The record shows that the Respondent used a "'group award-type'" method for distributing the awards. Respondent's Exhibit 14 at 2. Under the gainsharing program, management can focus on individuals or groups. See FPM Letter 451-6 and Attachment to Letter at 1. As to group programs, the FPM Letter states, in part, that "[g]roup programs relate organizational performance to group awards and usually have employees participate in solving problems that will improve productivity, quality and service." Id. The FPM Letter also states that productivity gainsharing "involves intensive labor-management cooperation[.]" Id. These features of the gainsharing program show that the program allows an agency flexibility in the implementation of its program. Because the gainsharing program allows management flexibility in its implementation, we find that under the program management has discretion to base awards on the organizational performance of a group of employees or on individual employees' productivity. See National Association of Government Employees, Local R14-52 and U.S. Department of the Army, Red River Army Depot, Texarkana, Texas, 41 FLRA 1057, 1061-62 (1991), petition for review filed, No. 91-1472 (D.C. Cir. Sept. 26, 1991) (holding that gainsharing program is a matter that is within an agency's discretion under 5 U.S.C. Chapter 45). In this case, the Respondent based the award on the composite efforts of Area 6 employees rather than on individual performance, and, as found above, determined the amounts of the awards based on the amount of time that an employee was present during the employee's scheduled hours of duty, regardless of the type of work the employee performed.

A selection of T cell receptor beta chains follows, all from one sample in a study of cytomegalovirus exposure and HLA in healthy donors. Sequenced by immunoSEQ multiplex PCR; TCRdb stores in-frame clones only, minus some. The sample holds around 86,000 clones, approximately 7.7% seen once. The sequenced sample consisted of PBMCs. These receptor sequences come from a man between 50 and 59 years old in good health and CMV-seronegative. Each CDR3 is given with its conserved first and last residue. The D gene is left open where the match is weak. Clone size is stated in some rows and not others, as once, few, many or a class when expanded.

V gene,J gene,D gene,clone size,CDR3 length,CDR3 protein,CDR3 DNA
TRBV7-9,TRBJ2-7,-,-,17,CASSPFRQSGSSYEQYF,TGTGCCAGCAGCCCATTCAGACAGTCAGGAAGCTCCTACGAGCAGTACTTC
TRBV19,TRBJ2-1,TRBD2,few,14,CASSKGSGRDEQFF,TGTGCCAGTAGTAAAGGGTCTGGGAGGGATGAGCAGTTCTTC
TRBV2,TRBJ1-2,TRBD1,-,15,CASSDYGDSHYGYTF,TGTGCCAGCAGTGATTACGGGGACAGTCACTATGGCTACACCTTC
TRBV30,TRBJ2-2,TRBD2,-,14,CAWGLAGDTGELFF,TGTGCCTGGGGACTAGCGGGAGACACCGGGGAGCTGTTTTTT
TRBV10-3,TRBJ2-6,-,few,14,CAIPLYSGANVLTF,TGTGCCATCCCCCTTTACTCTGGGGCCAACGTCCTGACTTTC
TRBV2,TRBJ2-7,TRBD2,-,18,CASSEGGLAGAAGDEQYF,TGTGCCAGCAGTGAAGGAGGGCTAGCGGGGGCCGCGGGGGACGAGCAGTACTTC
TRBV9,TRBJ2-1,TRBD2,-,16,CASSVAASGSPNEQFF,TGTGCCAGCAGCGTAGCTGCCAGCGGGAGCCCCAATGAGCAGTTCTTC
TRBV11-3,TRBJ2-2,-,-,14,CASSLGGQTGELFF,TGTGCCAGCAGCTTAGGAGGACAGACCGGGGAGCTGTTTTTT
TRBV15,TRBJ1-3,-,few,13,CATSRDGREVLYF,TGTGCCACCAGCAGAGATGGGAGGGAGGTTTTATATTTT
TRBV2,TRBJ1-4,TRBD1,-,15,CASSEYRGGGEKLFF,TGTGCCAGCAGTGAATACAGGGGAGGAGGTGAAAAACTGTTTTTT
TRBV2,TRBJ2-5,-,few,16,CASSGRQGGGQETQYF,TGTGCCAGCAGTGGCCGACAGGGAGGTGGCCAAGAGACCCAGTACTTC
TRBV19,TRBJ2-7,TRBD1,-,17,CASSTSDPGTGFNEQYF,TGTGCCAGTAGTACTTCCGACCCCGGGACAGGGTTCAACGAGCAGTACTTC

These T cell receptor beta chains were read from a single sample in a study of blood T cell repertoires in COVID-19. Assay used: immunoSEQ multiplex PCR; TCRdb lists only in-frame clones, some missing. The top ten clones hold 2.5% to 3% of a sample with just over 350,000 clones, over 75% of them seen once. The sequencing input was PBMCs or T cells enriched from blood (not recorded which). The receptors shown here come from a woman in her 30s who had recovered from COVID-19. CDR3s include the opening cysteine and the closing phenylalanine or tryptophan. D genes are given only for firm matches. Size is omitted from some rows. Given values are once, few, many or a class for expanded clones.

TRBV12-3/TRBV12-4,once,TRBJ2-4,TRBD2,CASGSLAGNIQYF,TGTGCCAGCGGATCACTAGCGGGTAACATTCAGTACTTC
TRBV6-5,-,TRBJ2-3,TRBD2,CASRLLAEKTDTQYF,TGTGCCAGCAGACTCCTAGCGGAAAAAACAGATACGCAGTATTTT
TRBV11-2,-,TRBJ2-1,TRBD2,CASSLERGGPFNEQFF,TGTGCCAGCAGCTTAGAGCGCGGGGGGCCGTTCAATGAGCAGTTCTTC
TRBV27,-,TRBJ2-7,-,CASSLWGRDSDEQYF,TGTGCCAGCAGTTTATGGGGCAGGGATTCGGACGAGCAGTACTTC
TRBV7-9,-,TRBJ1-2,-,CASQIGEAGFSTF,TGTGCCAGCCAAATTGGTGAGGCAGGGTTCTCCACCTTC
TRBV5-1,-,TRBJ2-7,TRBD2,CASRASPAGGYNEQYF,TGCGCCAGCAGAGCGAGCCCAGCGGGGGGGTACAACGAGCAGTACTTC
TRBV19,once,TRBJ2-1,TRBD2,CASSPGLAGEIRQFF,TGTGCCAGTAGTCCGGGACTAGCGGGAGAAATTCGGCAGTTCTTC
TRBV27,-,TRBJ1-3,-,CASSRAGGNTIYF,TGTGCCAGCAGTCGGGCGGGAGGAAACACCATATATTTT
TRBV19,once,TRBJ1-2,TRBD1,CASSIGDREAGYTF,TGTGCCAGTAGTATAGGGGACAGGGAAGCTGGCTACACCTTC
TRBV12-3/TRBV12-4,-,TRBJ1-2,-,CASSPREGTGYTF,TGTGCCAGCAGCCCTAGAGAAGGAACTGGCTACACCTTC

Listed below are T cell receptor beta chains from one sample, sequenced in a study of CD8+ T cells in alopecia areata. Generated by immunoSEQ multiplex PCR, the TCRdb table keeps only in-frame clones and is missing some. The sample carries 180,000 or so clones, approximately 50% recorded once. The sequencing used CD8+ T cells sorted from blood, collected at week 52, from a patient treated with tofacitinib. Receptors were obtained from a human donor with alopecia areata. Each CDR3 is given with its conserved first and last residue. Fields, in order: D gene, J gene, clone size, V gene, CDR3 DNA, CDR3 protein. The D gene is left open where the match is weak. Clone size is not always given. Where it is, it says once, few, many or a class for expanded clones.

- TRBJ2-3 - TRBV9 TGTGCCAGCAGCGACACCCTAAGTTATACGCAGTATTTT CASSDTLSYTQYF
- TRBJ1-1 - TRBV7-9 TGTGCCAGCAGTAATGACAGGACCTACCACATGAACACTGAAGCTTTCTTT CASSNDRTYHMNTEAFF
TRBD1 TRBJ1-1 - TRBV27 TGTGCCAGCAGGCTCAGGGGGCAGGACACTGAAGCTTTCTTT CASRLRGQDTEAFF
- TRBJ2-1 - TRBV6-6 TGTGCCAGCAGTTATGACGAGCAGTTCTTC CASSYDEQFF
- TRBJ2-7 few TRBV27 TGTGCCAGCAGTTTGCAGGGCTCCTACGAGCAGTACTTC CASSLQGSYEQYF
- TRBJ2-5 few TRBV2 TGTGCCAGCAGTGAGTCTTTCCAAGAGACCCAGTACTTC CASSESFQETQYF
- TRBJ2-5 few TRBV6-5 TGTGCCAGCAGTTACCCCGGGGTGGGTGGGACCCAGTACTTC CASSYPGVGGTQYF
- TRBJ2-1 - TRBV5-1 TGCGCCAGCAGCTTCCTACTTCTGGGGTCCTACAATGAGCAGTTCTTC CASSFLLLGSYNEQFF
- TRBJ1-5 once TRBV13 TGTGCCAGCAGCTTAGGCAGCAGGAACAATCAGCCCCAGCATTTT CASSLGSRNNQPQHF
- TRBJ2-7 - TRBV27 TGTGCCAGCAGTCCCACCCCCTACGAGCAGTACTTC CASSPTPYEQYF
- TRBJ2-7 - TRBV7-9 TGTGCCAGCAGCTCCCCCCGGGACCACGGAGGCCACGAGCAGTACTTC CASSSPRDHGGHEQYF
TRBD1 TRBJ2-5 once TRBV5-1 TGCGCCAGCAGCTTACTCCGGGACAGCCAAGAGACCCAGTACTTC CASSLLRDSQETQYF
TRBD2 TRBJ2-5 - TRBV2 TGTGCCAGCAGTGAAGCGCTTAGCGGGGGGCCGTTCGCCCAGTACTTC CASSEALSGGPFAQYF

The Judge found that the time that was deducted in calculating Wooten's and Quinones' share of the award was time that was spent performing representational activities under section 7131(d) of the Statute. Section 7131(d) authorizes the parties to a collective bargaining relationship to negotiate over grants of official time for employees who are engaged in labor-management relations activities that are not covered by other provisions of section 7131. See National Treasury Employees Union and U.S. Department of the Treasury, Bureau of Alcohol, Tobacco and Firearms, 45 FLRA 339, 353 (1992). Official time under the Statute "is time which counts toward the fulfillment of an employee's basic work requirement." National Treasury Employees Union, Chapter 65 and Department of the Treasury, Internal Revenue Service, 25 FLRA 373, 376 n.3 (1987).